Joe Ross steps out of the dugout

Category: music 650

After spending the past decade as a devoted follower of Major League Baseball, Ross is reconnecting with songwriting and performance.

Matt Carter

“My serious pursuit of the songwriting craft went on hiatus when I began teaching and then become addicted to baseball,” admits Fredericton musician Joe Ross. “Before that, my early to mid-twenties were quite fulfilling. I recorded an EP, formed a band, and played a number of shows.”

His self-imposed hiatus found Ross shifting his focus from playing music in half empty bars on weekends to teaching and coaching student athletes in soccer, badminton, basketball, and volleyball on a near fanatic level.

“I refereed over 80 games of basketball from Minto to McAdam to squirrel away money to buy an engagement ring,” said Ross. “I don’t remember that year at all. The stress likely snipped away at those synapses which would help me to think back and laugh at it now.”

All this happened back in the fall of 2007. The following summer after that exhausting school year, Ross’s interest in music remained largely on the shelf and baseball become all-consuming. A chance encounter with a Jay’s game on the radio led to a seven year baseball bender that he’s still feeling the effects from.

“We didn’t have cable, so one evening, when I needed a break from my book, I flipped on the radio and stumbled upon a Blue Jays broadcast and caught a few innings of Allan Ashby’s colour commentary,” said Ross. “Before I knew it, 2015 hit. That was the summer I watched or listened to every single game. With 162 games averaging at least 2 and a half hours each, I spent roughly 455 hours consuming baseball. 

“I think back to that and can get a little disgusted, however, I still contend that Dan Shulman calling nine innings falls only slightly below Frank Sinatra singing Strangers in the Night. If I do catch a game now, I need to catch the whole game. When one’s favourite team is down a few or many runs for eight innings, no work of Sophocles or Shakespeare holds more cathartic power than a two out rally,” he said.

Somewhere between his days, evenings and weekends spent teaching – and of course his cherished time with the teams of the MLB – song ideas continued to present themselves.

“There were always song ideas needing attention, but I started to know more about Wins Above Replacement than the theoretically correct chord needed to write a proper bridge,” said Ross. “Every fall I would walk around during Harvest, and think ‘come on man, pull yourself together. You have songs tugging at you.’ That, just as the cannon of another school year was set to fire me up into the air for 10 months before I crashed on the ground, rolled around, and looked through the dust to see the Blues Tent up there again.”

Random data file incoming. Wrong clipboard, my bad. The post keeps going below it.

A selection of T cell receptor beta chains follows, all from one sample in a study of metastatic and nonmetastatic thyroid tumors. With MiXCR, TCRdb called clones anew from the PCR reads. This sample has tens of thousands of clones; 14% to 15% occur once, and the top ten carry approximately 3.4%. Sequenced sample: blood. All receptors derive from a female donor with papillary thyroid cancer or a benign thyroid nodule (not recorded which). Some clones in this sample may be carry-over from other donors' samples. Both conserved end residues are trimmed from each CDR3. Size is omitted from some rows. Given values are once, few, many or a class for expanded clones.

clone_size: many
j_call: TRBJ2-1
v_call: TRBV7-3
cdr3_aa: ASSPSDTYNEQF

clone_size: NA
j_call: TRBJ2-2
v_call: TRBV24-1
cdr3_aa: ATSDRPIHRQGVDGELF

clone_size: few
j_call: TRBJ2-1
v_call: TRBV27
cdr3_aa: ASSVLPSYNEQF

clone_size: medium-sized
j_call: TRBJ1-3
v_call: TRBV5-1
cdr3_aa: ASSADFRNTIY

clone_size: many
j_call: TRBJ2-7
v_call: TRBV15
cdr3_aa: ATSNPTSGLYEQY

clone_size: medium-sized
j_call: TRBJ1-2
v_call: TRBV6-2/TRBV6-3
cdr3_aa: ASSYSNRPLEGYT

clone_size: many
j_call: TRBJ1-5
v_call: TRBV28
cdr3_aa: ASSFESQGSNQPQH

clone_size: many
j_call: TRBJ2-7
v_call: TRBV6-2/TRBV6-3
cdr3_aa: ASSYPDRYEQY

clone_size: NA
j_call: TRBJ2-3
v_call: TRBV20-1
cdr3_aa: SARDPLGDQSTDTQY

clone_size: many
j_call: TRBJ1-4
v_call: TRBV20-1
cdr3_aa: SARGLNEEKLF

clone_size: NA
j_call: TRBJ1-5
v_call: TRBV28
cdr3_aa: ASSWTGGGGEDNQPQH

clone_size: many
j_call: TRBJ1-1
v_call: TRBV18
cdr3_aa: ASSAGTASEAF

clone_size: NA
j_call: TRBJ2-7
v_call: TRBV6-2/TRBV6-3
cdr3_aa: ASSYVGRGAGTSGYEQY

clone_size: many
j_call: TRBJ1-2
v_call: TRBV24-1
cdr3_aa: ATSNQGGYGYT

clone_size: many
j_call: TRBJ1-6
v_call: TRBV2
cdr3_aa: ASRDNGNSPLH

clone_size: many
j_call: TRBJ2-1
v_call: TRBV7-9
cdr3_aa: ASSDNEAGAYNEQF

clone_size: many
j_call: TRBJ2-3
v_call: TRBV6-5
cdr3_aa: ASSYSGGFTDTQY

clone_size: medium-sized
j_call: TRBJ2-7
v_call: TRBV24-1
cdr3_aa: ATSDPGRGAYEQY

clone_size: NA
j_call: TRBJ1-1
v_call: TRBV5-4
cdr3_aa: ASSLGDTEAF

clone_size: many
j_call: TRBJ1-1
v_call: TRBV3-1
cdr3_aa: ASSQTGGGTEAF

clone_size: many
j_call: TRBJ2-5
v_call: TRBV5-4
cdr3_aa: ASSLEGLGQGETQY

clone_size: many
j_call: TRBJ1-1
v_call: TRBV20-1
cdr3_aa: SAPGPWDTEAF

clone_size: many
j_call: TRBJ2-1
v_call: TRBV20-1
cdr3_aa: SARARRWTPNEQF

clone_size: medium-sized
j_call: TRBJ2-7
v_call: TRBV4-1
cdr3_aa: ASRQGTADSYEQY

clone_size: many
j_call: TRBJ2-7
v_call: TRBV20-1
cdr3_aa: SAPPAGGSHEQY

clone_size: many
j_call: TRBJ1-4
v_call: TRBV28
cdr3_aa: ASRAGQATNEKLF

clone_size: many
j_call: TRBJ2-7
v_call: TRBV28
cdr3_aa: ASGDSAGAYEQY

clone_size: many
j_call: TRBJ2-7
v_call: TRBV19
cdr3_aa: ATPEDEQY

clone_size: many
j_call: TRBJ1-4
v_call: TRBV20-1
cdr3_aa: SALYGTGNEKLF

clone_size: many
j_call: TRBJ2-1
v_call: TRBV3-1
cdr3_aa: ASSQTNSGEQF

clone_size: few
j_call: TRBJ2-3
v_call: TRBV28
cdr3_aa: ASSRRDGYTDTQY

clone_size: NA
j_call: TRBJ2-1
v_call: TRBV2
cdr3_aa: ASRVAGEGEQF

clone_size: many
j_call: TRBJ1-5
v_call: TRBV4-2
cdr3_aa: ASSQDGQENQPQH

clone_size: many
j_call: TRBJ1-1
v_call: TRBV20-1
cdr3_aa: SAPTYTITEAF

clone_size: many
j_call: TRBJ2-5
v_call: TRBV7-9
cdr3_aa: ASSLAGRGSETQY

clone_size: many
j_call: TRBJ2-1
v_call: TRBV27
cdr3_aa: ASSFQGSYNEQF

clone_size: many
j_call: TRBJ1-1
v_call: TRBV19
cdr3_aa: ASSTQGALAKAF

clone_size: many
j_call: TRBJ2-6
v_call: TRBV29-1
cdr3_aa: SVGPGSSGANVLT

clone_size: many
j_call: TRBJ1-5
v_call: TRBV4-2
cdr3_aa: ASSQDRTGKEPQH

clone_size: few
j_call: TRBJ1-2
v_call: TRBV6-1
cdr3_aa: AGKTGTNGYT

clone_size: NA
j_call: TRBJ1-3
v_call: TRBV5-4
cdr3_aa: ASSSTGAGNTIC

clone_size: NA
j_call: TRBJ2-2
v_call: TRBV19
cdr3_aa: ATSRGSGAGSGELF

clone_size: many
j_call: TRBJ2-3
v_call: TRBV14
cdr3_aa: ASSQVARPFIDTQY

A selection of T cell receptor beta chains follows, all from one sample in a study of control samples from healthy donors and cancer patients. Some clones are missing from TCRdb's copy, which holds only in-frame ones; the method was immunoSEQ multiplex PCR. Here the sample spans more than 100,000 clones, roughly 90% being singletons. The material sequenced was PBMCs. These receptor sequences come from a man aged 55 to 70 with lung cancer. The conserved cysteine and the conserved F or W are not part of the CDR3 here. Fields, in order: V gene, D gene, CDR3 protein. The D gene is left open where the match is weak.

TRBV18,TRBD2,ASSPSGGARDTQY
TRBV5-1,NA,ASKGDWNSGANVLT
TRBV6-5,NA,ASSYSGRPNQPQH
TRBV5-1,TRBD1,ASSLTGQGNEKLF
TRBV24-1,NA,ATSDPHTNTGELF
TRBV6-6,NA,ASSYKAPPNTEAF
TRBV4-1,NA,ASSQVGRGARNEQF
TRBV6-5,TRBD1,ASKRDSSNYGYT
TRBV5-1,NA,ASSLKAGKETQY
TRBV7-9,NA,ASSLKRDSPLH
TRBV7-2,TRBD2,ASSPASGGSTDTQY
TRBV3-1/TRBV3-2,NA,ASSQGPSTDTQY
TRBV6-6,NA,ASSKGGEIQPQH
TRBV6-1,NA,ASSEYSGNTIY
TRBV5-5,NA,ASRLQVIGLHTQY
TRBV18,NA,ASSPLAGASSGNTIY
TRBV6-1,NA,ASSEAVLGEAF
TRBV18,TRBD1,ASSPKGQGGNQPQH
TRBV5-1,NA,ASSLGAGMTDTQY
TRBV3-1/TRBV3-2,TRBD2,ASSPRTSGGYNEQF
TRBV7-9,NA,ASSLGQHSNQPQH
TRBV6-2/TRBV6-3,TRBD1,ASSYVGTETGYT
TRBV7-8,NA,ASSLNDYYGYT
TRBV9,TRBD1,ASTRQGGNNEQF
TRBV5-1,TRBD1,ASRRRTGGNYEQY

Through all the exams, lesson plans, and ninth inning nail-biters that occupied his past decade or more, Ross did occasionally made it out to play a few songs on local stages as long as he could be back at home in time for the first pitch.

“Last spring I willed myself to focus on my song writing again,” he said. “It takes a tremendous amount of work to shape an idea that seemingly comes from the air into a finished product. I employed the use of syllable and metrical patterns to my writing, and this gave me the discipline to drag all of the melodies that for years bounced around in my head into a new batch of songs.

“I also become more serious about my tone and made some additions to my meagre gear that resulted in a sound with which I am happy,” he said. “This past summer was the real turning point though. Instead of thinking that the world owed me some free time after a rigorous 10 months as an English teacher, I set aside a big chunk of time each day to practice. I then tracked many of my songs onto an old digital recorder, and workshopped different arrangements. I would share some of these with my younger brothers to pretend I had an audience.”

With another season of baseball slowly winding down, music now occupies a bit more of his time. This weekend Ross returns to The Capital stage for a show on October 13 with Digital Circus and New England noise rockers Weakened Friends.

And while his fanaticism is now in check (he admits to only watching two Jays’ games over the summer), there is still a part of him that wonders if the Jays could have had a better year if only he was tuned in and was a bit more supportive.

“They sucked, no big deal, right? Not quite. I followed that team religiously since their hopeless years, and willed them to move from mediocrity to the wonderful 2015 and 2016 seasons, Pat Solitano from Silver Linings Playbook like,” he said. “So, in fact, I feel tremendously guilty I was playing my little songs instead of willing the Jays to the Wildcard game. If I was all in, maybe Josh Donaldson wouldn’t have torn his calf muscle, maybe Aaron Sanchez and Marcus Stroman wouldn’t have fallen off of a cliff, and maybe Troy Tulowitzki wouldn’t have gone all David Wright on us. I don’t know. 

“I do know I’m proud of my songs, though, and look forward to October 13.”

Joe Ross+Digital Circus+Weakened Friends | Oct. 13 | The Capital Complex | Doors at 9 | Show at 10 | View Event 

 

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